free play, all of which promotes self-regulation and executive function. Through higher-level play, children explore
patterns, shapes, and spatial relations; compare magnitudes; and count objects. Importantly, this is shown to be true
regardless of the children’s income level or gender.9 These explorations through play are pre-mathimatical. It is high-
quality education that can help all children utilize their inherent skills in order to truly mathematize.10 However, if
high-quality mathematics education does not start in preschool and continue through the early years, most children
are trapped in a trajectory of failure.11
Surprise 3: Teachers vastly underestimate what their children know and can learn12
In numerous countries, professionals in multiple educational roles vastly
underestimate beginning students' abilities.13 One study showed that groups
of teachers, teacher trainers, and counselors who worked with preschoolers
underestimated the mathematical competencies of these very same students
when they entered kindergarten.14 For example, more than 80% of the
students could count out nine marbles, but the adults’ estimates were from
20% to 50%. More than 40% of the students could subtract 10 – 8 without
objects, but all adults estimated less than 10%. If teachers and those who
work with teachers underestimate what students already know and can learn,
they will not present appropriate, challenging mathematics activities.
Surprise 4: All students need a math intervention
Most children benefit from a math intervention.15 As W. Steven Barnett and
others’ research has shown, it is not just the poorest children who need
interventions.16 When they enter kindergarten, most children are behind
their peers from the best-funded communities. That is, there is a significant
gap between every “quintile” and the highest 20% (see Figure 1 on following
page). Still, those in poverty need mathematics interventions the most.17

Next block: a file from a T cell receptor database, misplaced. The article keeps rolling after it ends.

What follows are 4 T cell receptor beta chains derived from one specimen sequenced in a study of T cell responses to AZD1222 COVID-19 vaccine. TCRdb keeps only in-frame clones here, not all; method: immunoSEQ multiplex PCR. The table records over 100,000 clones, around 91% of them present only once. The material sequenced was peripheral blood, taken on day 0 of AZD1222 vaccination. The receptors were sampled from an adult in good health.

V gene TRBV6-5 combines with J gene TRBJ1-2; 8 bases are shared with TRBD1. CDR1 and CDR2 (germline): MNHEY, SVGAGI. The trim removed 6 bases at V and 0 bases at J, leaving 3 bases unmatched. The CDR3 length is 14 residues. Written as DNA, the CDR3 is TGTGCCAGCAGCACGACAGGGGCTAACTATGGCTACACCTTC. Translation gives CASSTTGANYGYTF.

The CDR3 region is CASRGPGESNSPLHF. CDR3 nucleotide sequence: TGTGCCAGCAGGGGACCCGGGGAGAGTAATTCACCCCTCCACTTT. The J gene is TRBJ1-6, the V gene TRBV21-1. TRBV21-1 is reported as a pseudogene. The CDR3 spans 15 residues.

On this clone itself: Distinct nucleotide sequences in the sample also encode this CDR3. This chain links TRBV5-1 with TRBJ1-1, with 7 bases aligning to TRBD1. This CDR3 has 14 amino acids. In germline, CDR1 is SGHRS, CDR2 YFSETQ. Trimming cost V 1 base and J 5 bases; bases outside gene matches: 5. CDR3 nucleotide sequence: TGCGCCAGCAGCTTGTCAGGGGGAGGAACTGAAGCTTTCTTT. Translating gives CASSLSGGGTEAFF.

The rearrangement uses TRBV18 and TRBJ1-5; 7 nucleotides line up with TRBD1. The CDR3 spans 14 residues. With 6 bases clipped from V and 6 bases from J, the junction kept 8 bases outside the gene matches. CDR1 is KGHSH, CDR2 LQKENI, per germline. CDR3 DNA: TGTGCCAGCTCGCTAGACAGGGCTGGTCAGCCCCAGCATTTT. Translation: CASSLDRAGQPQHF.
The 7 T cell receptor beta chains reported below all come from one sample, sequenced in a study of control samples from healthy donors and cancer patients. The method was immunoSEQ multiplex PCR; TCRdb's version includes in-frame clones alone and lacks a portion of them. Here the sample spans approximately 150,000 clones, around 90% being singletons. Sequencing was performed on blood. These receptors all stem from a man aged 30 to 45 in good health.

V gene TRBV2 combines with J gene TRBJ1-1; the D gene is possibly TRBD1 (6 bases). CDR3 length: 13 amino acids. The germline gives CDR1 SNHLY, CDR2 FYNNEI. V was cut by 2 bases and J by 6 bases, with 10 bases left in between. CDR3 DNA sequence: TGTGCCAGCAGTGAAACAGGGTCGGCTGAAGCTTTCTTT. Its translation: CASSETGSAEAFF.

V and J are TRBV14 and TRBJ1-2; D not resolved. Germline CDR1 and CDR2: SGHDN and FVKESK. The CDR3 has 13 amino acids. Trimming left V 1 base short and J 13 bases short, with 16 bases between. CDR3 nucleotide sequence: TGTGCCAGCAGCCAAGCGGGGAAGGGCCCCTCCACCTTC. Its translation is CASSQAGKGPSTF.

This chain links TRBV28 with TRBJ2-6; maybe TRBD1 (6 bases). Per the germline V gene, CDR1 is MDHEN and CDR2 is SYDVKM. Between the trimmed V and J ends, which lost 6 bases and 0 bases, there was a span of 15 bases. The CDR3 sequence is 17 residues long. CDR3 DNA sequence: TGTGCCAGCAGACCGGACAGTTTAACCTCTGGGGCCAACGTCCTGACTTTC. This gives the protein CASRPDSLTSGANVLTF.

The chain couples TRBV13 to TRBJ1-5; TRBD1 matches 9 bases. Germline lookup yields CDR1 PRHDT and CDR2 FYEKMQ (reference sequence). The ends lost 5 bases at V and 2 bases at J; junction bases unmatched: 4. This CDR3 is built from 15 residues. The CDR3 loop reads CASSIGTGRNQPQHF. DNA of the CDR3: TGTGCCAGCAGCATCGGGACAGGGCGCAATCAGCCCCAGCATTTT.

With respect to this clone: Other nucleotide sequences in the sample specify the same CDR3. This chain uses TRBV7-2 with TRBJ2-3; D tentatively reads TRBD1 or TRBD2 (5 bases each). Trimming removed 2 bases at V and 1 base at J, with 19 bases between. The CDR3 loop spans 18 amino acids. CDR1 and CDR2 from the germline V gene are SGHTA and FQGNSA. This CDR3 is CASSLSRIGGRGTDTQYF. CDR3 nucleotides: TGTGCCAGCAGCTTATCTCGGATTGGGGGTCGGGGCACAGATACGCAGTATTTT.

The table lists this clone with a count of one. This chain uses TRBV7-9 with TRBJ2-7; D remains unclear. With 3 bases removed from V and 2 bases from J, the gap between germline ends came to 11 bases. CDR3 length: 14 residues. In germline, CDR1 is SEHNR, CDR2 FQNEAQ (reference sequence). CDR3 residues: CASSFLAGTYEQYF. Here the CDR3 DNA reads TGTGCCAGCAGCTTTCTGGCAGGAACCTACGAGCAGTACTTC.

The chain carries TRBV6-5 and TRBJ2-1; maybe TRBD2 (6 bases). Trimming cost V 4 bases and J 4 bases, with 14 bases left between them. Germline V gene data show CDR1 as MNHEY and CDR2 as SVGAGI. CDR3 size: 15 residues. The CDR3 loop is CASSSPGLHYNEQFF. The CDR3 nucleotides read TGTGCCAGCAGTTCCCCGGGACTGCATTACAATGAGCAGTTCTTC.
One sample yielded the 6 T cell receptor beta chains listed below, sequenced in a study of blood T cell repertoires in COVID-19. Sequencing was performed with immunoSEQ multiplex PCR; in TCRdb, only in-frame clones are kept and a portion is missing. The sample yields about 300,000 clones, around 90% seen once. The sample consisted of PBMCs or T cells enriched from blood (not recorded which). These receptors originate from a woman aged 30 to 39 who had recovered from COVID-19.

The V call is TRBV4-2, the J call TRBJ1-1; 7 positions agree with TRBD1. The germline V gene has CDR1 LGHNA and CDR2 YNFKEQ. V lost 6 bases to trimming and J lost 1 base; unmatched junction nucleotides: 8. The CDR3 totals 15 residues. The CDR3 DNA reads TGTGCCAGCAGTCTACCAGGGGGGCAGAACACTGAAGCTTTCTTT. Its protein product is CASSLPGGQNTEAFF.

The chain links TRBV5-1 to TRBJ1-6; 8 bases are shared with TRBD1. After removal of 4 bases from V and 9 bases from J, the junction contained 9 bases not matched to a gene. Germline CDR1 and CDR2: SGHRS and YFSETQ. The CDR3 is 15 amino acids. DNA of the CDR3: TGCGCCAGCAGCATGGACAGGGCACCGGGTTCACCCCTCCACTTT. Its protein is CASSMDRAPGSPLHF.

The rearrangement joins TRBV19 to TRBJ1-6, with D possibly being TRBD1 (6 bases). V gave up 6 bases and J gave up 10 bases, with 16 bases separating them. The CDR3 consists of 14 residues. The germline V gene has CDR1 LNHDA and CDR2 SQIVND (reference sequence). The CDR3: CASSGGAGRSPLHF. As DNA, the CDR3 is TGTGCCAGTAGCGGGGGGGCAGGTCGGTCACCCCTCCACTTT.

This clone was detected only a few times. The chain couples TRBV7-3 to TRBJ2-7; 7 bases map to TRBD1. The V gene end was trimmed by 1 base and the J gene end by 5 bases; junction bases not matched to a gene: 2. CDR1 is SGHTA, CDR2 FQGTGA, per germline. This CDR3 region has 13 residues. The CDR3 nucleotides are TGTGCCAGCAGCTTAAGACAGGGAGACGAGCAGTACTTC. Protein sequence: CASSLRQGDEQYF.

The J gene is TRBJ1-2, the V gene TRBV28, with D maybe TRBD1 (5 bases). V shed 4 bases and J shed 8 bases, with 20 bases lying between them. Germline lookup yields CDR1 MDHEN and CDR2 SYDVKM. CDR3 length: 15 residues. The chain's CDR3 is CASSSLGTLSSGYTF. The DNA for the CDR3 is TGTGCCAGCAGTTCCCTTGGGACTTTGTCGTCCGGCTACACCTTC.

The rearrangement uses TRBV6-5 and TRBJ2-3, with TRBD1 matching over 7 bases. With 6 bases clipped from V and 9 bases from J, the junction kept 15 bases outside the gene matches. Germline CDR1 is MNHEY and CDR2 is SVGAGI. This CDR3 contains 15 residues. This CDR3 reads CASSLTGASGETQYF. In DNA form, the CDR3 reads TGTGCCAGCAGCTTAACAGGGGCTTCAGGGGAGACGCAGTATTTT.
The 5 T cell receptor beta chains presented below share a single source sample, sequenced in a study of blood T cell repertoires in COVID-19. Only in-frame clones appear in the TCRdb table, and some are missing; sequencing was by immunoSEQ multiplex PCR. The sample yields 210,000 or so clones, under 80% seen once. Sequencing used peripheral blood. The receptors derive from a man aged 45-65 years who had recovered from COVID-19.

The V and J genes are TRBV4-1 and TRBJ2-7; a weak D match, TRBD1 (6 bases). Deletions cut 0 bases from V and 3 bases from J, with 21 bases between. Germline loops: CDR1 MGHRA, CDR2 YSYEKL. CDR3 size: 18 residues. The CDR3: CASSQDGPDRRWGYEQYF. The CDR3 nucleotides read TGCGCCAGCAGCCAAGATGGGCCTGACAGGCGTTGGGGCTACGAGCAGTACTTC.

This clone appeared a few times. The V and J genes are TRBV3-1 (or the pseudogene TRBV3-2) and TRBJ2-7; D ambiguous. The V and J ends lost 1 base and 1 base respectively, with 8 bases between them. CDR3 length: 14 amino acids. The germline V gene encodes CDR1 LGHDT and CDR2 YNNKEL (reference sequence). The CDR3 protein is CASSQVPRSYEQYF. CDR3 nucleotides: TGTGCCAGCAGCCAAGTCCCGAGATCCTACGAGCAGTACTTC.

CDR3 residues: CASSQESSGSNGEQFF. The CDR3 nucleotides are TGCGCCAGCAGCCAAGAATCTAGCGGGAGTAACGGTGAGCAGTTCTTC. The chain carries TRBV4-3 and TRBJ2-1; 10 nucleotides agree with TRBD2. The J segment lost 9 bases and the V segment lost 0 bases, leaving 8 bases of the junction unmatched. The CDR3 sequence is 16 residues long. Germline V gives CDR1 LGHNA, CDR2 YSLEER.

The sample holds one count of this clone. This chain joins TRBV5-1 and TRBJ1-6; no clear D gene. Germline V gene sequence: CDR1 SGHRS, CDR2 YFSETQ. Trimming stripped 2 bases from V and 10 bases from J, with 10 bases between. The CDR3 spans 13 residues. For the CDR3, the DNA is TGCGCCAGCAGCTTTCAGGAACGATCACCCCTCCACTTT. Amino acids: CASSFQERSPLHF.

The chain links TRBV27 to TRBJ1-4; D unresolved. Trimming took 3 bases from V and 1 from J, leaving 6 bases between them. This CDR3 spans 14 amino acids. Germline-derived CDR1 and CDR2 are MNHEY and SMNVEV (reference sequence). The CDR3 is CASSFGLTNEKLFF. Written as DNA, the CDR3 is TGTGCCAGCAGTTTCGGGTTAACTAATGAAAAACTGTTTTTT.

There is a three-year difference in mathematics developmental level for
students from low-resource versus high-resource communities.18
What do parents and children say about math?
Math is very important
Schools need to help the
brightest learn math (parents)
Children who like math before
Math is very important
I am good at math
Source: Harrison Group, PROMISE research, Phase 2, June 2010, Michigan
Before her 4th birthday, Abby was given five train
engines. She walked in one day with three of them. Her
father said, “Where’s the other ones?” “I lost them,” she
admitted. “How many are missing?” he asked. “I have
one, two, three. So [pointing in the air] foooour, fiiiive ...
two are missing, four and five. [pause] No! I want these
to be [pointing at the three engines] one, three, and five.
So, two and four are missing. Still two missing, but they’re
numbers two and four.”Abby thought about counting and
numbers—at least small numbers—abstractly. She could
assign one, two, and three to the three engines, or one,
three, and five! Moreover, she could count the numbers.
That is, she applied counting ... to counting numbers!
Surprise 5: We know a lot
A lot is known about how children
think about and learn math, and
teachers can use learning trajectories
to synthesize this knowledge into
effective interventions for children.
There are books and research
available to districts that detail the
learning trajectories that can help
underlie scientific approaches to
standards, assessment, curricula,
and professional development and
provide teachers with curricula that
show effect sizes that are large and
significant.19 Two such models are
the Building Blocks curriculum and